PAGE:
Millennials saw their parents struggling with the economy and arguing and talking about money.

Can you really blame millennials for being wary? We're more than aware of how big of a role money plays in our lives, and saddled with debt — student debt and national debt — there's a large hill to climb to feel some sense of financial stability.

So, are millennials really talking more about money? If not more, then definitely differently.

It's pretty clear that millennials are thinking about and engaging with money differently — our grandparents weren't commiserating on social media about living from paycheck to paycheck.

But are millennials talking about money more? The answer appears to be a cautious yes. The taboo still exists, but things are changing.

Image via Matus Laslofi/Flickr.

Reinventing the wheel is part of the millennial identity, and as people are trying to figure out how to manage their money on their terms and protect their children's futures, conversations are taking place.

One thing is certain: Times are changing and our relationship with money is a big part of that evolution.

Images courtesy of Letters of Love
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When Grace Berbig was 7 years old, her mom was diagnosed with leukemia, a cancer of the body’s blood-forming tissues. Being so young, Grace didn’t know what cancer was or why her mother was suddenly living in the hospital. But she did know this: that while her mom was in the hospital, she would always be assured that her family was thinking of her, supporting her and loving her every step of her journey.

Nearly every day, Grace and her two younger sisters would hand-make cards and fill them with drawings and messages of love, which their mother would hang all over the walls of her hospital room. These cherished letters brought immeasurable peace and joy to their mom during her sickness. Sadly, when Grace was just 10 years old, her mother lost her battle with cancer.“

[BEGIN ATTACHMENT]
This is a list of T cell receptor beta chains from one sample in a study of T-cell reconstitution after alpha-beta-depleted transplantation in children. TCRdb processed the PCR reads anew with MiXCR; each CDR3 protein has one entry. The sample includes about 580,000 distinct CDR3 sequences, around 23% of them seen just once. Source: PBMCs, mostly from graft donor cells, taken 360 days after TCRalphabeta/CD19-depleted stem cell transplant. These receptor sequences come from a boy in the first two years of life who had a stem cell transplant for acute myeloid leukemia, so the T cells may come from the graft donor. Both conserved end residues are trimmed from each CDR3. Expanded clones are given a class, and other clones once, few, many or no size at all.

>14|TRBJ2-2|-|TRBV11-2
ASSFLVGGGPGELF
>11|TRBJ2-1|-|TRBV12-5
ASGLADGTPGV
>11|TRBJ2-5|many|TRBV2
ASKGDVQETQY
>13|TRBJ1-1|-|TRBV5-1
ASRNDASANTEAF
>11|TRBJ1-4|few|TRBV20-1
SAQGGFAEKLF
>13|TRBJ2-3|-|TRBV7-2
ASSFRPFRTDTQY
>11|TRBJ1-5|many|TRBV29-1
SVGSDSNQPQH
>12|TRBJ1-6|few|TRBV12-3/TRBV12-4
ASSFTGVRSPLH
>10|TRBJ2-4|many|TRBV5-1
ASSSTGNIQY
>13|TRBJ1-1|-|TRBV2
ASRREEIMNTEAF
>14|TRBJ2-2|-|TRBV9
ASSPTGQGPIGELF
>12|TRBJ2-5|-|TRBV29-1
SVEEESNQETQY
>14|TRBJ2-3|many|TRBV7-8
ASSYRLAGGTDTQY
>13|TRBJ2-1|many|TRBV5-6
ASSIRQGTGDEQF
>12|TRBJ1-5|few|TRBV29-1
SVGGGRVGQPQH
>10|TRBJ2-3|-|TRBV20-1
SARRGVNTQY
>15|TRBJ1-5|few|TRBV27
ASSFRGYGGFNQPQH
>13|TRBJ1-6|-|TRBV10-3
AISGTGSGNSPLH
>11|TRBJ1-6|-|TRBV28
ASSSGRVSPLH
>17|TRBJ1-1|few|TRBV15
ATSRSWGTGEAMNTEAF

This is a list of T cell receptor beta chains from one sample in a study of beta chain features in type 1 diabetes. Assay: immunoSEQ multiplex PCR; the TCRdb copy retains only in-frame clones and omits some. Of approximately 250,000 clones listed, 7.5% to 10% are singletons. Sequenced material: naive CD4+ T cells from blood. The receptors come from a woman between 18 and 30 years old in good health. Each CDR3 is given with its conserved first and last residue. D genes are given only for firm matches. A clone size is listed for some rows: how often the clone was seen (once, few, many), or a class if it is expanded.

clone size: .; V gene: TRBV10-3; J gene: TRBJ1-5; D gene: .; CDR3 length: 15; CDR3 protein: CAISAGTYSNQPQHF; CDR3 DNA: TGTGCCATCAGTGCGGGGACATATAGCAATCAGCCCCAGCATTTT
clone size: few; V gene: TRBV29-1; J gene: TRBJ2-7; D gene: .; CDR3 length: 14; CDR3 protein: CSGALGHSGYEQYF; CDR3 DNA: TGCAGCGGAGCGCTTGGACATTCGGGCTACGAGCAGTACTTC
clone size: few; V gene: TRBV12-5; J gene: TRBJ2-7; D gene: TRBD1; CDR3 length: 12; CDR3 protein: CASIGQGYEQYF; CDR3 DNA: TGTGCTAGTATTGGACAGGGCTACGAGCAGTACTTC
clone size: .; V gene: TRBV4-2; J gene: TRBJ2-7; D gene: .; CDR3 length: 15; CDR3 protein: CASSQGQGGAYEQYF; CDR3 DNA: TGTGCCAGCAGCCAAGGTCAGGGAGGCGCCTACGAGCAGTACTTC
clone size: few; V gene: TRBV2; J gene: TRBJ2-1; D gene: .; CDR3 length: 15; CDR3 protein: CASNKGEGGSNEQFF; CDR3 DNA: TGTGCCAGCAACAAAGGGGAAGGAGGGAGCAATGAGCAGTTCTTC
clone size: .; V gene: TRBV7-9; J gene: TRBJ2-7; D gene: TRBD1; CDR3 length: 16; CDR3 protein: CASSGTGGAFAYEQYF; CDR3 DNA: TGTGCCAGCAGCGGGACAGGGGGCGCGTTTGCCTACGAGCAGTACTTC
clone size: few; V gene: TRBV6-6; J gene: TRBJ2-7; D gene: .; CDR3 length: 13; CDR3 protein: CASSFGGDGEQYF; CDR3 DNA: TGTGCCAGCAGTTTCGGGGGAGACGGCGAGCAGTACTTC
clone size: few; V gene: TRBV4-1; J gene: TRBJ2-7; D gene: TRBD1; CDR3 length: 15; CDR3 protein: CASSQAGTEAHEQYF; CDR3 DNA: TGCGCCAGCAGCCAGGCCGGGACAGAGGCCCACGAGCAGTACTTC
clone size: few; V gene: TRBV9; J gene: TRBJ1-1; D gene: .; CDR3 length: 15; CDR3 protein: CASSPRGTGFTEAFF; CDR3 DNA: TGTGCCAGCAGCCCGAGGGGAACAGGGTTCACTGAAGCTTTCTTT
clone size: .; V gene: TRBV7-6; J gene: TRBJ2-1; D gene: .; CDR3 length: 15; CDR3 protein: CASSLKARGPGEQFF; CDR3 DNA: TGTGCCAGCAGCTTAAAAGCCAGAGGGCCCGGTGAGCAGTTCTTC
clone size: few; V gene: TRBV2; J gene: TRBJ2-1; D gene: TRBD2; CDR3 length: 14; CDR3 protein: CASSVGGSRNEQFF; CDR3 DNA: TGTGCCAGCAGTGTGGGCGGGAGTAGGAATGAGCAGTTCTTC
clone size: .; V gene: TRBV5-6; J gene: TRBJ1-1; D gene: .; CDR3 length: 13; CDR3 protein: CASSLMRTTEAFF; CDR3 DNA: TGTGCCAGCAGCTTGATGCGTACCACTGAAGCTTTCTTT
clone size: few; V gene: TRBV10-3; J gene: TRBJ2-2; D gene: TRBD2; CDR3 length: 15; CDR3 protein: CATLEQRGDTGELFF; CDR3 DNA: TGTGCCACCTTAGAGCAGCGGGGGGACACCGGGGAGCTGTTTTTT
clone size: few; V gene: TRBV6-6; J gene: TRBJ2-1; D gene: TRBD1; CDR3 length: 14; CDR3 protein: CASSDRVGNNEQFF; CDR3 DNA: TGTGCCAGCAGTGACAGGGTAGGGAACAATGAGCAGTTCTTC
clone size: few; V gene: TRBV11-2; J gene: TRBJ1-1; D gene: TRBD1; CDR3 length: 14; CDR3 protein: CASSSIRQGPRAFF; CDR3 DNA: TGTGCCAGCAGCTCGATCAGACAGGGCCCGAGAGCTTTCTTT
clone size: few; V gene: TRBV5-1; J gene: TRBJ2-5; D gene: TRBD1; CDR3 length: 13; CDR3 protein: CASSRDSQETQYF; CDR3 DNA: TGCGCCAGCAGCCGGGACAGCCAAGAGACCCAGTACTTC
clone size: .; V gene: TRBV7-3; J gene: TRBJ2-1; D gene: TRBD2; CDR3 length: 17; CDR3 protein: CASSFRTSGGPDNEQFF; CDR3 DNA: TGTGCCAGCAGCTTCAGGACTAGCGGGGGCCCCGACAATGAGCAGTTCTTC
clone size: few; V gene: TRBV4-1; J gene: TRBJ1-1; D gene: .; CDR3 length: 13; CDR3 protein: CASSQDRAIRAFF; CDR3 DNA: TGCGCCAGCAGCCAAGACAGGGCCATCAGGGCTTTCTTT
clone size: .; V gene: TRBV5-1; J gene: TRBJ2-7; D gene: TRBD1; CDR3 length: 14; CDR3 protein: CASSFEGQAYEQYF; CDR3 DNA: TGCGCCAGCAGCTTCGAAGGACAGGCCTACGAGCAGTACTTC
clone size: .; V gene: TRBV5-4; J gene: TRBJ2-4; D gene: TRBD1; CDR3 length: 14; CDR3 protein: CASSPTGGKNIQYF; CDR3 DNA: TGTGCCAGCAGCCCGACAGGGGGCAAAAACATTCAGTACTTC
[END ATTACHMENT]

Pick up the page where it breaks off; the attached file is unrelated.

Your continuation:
Image courtesy of Letters of Love

Losing my mom put the world in a completely different perspective for me,” Grace says. “I realized that you never know when someone could leave you, so you have to love the people you love with your whole heart, every day.”

Grace’s father was instrumental in helping in the healing process of his daughters. “I distinctly remember my dad constantly reminding my two little sisters, Bella and Sophie, and I that happiness is a choice, and it was now our job to turn this heartbreaking event in our life into something positive.”

When she got to high school, Grace became involved in the Leukemia & Lymphoma Society and a handful of other organizations. But she never felt like she was doing enough.

“I wanted to create an opportunity for people to help beyond donating money, and one that anyone could be a part of, no matter their financial status.”

In October 2018, Grace started Letters of Love, a club at her high school in Long Lake, Minnesota, to emotionally support children battling cancer and other serious illnesses through letter-writing and craft-making.


Image courtesy of Letters of Love

Much to her surprise, more than 100 students showed up for the first club meeting. From then on, Letters of Love grew so fast that during her senior year in high school, Grace had to start a GoFundMe to help cover the cost of card-making materials.

Speaking about her nonprofit today, Grace says, “I can’t find enough words to explain how blessed I feel to have this organization. Beyond the amount of kids and families we are able to support, it allows me to feel so much closer and more connected to my mom.”

Since its inception, Letters of Love has grown to more than 25 clubs with more than 1,000 members providing emotional support to more than 60,000 patients in children’s hospitals around the world. And in the process it has become a full-time job for Grace.

“I do everything from training volunteers and club ambassadors, paying bills, designing merchandise, preparing financial predictions and overviews, applying for grants, to going through each and every card ensuring they are appropriate to send out to hospitals.”

Image courtesy of Letters of Love

In addition to running Letters of Love, Grace and her small team must also contend with the emotions inherent in their line of work.

“There have been many, many tears cried,” she says. “Working to support children who are battling cancer and other serious and sometimes chronic illnesses can absolutely be extremely difficult mentally. I feel so blessed to be an organization that focuses solely on bringing joy to these children, though. We do everything we can to simply put a smile on their face, and ensure they know that they are so loved, so strong, and so supported by people all around the world.”